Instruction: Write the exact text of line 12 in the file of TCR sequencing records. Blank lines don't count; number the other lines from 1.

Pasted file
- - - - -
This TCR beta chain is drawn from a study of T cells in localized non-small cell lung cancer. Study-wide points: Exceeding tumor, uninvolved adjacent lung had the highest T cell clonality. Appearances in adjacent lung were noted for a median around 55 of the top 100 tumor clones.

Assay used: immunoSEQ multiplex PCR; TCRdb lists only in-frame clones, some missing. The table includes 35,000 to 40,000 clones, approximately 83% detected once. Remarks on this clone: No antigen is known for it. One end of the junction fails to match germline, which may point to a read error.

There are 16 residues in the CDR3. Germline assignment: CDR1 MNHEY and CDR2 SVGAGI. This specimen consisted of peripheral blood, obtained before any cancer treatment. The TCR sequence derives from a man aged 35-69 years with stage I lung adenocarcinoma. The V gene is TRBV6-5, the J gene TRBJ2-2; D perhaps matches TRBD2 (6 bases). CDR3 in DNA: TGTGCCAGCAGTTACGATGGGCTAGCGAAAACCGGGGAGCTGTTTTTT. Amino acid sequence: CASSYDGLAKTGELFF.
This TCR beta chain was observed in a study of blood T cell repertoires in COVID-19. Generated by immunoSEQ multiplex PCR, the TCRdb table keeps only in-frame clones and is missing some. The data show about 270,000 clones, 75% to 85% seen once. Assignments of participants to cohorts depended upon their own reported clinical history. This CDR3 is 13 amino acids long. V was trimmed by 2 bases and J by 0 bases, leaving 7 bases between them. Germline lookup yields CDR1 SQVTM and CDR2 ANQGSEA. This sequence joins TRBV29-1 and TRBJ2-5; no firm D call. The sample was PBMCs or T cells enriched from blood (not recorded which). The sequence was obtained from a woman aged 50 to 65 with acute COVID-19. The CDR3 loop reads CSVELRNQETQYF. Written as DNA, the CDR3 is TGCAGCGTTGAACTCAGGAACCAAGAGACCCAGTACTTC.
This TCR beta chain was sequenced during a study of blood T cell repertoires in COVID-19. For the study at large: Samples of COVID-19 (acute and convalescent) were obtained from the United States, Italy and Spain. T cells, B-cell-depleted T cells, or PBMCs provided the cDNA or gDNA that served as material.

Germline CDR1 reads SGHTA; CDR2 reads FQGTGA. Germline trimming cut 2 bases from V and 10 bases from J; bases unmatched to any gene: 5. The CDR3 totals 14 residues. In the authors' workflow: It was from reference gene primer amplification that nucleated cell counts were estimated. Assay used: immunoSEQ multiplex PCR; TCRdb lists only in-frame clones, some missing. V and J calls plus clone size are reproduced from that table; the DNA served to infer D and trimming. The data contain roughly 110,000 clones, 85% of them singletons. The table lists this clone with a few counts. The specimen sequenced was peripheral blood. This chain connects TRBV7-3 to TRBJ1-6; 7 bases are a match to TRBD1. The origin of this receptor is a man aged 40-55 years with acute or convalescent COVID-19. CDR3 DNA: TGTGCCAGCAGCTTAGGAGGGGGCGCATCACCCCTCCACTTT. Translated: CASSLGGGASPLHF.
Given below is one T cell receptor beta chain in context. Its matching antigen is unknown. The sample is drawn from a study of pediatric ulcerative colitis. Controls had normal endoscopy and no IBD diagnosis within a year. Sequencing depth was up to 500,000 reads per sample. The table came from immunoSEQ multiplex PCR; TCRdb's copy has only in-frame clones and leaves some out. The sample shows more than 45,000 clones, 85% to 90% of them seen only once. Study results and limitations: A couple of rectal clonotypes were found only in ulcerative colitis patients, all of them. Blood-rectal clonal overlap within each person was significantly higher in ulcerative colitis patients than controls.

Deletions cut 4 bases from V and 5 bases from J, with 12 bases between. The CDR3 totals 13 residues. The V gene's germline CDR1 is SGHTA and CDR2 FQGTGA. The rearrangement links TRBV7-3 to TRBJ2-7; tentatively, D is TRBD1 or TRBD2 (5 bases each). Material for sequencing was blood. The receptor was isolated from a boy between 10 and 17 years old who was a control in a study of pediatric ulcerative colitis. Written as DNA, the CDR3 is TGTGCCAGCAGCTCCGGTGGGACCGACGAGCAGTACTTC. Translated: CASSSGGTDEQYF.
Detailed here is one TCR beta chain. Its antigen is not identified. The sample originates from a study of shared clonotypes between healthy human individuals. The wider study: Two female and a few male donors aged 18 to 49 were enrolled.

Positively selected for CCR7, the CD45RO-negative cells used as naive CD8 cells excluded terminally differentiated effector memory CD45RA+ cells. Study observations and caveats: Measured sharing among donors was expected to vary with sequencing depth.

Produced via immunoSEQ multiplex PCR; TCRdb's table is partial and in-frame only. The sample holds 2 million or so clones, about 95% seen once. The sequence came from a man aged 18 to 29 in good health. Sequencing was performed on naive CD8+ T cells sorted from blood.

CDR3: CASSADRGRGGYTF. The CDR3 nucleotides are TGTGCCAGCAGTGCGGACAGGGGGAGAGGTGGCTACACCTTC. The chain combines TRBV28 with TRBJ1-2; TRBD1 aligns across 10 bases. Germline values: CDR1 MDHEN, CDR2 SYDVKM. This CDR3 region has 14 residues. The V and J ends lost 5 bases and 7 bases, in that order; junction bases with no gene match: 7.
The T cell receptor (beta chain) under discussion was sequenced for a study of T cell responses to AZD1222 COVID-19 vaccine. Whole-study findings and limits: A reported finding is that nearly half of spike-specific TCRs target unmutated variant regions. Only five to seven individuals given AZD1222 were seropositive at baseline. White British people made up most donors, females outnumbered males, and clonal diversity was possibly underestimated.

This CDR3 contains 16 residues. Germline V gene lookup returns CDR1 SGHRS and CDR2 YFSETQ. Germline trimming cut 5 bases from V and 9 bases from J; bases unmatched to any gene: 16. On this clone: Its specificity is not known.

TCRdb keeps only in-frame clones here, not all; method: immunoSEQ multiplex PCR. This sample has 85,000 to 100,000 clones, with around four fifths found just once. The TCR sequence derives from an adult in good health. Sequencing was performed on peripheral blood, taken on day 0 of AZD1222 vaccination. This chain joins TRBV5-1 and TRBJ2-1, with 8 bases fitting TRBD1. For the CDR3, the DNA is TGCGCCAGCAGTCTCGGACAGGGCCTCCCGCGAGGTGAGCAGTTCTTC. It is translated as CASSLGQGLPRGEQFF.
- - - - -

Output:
CDR3: CASSADRGRGGYTF. The CDR3 nucleotides are TGTGCCAGCAGTGCGGACAGGGGGAGAGGTGGCTACACCTTC. The chain combines TRBV28 with TRBJ1-2; TRBD1 aligns across 10 bases. Germline values: CDR1 MDHEN, CDR2 SYDVKM. This CDR3 region has 14 residues. The V and J ends lost 5 bases and 7 bases, in that order; junction bases with no gene match: 7.